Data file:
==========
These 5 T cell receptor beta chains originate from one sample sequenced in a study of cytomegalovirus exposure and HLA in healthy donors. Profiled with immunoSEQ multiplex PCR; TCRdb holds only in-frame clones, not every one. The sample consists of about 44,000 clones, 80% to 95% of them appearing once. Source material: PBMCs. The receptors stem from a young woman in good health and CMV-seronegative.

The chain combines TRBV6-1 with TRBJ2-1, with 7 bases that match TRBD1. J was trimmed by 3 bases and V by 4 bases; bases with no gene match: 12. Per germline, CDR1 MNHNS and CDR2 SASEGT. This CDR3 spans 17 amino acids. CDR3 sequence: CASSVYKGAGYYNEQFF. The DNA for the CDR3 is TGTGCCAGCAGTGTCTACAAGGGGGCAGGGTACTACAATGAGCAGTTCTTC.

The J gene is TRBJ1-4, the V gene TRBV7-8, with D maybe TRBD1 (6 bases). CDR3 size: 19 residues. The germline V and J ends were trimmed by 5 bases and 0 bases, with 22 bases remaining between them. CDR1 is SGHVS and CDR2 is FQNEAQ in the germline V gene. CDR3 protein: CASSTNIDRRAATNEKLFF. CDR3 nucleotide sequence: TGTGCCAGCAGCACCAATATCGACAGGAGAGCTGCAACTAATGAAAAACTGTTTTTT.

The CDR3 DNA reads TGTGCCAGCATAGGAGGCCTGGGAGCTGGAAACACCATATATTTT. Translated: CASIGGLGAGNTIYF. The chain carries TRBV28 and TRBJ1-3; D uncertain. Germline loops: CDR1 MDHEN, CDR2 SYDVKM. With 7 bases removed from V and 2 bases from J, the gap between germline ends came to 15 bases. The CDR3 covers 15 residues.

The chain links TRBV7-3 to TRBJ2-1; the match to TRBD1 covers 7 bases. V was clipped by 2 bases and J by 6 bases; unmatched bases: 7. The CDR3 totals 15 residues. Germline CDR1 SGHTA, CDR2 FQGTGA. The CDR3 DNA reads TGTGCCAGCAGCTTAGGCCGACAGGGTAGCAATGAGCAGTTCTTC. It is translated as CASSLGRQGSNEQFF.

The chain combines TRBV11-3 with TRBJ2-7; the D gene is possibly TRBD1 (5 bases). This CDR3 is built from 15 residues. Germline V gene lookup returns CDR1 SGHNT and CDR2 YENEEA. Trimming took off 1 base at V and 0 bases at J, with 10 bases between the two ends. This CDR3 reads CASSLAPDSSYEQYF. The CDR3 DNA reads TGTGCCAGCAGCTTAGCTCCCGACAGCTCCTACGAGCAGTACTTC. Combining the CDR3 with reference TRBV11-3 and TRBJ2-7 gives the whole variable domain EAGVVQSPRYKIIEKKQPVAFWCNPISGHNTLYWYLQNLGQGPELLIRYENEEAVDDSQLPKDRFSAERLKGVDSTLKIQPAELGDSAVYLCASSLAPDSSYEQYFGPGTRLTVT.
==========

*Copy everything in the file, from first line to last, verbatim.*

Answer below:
These 5 T cell receptor beta chains originate from one sample sequenced in a study of cytomegalovirus exposure and HLA in healthy donors. Profiled with immunoSEQ multiplex PCR; TCRdb holds only in-frame clones, not every one. The sample consists of about 44,000 clones, 80% to 95% of them appearing once. Source material: PBMCs. The receptors stem from a young woman in good health and CMV-seronegative.

The chain combines TRBV6-1 with TRBJ2-1, with 7 bases that match TRBD1. J was trimmed by 3 bases and V by 4 bases; bases with no gene match: 12. Per germline, CDR1 MNHNS and CDR2 SASEGT. This CDR3 spans 17 amino acids. CDR3 sequence: CASSVYKGAGYYNEQFF. The DNA for the CDR3 is TGTGCCAGCAGTGTCTACAAGGGGGCAGGGTACTACAATGAGCAGTTCTTC.

The J gene is TRBJ1-4, the V gene TRBV7-8, with D maybe TRBD1 (6 bases). CDR3 size: 19 residues. The germline V and J ends were trimmed by 5 bases and 0 bases, with 22 bases remaining between them. CDR1 is SGHVS and CDR2 is FQNEAQ in the germline V gene. CDR3 protein: CASSTNIDRRAATNEKLFF. CDR3 nucleotide sequence: TGTGCCAGCAGCACCAATATCGACAGGAGAGCTGCAACTAATGAAAAACTGTTTTTT.

The CDR3 DNA reads TGTGCCAGCATAGGAGGCCTGGGAGCTGGAAACACCATATATTTT. Translated: CASIGGLGAGNTIYF. The chain carries TRBV28 and TRBJ1-3; D uncertain. Germline loops: CDR1 MDHEN, CDR2 SYDVKM. With 7 bases removed from V and 2 bases from J, the gap between germline ends came to 15 bases. The CDR3 covers 15 residues.

The chain links TRBV7-3 to TRBJ2-1; the match to TRBD1 covers 7 bases. V was clipped by 2 bases and J by 6 bases; unmatched bases: 7. The CDR3 totals 15 residues. Germline CDR1 SGHTA, CDR2 FQGTGA. The CDR3 DNA reads TGTGCCAGCAGCTTAGGCCGACAGGGTAGCAATGAGCAGTTCTTC. It is translated as CASSLGRQGSNEQFF.

The chain combines TRBV11-3 with TRBJ2-7; the D gene is possibly TRBD1 (5 bases). This CDR3 is built from 15 residues. Germline V gene lookup returns CDR1 SGHNT and CDR2 YENEEA. Trimming took off 1 base at V and 0 bases at J, with 10 bases between the two ends. This CDR3 reads CASSLAPDSSYEQYF. The CDR3 DNA reads TGTGCCAGCAGCTTAGCTCCCGACAGCTCCTACGAGCAGTACTTC. Combining the CDR3 with reference TRBV11-3 and TRBJ2-7 gives the whole variable domain EAGVVQSPRYKIIEKKQPVAFWCNPISGHNTLYWYLQNLGQGPELLIRYENEEAVDDSQLPKDRFSAERLKGVDSTLKIQPAELGDSAVYLCASSLAPDSSYEQYFGPGTRLTVT.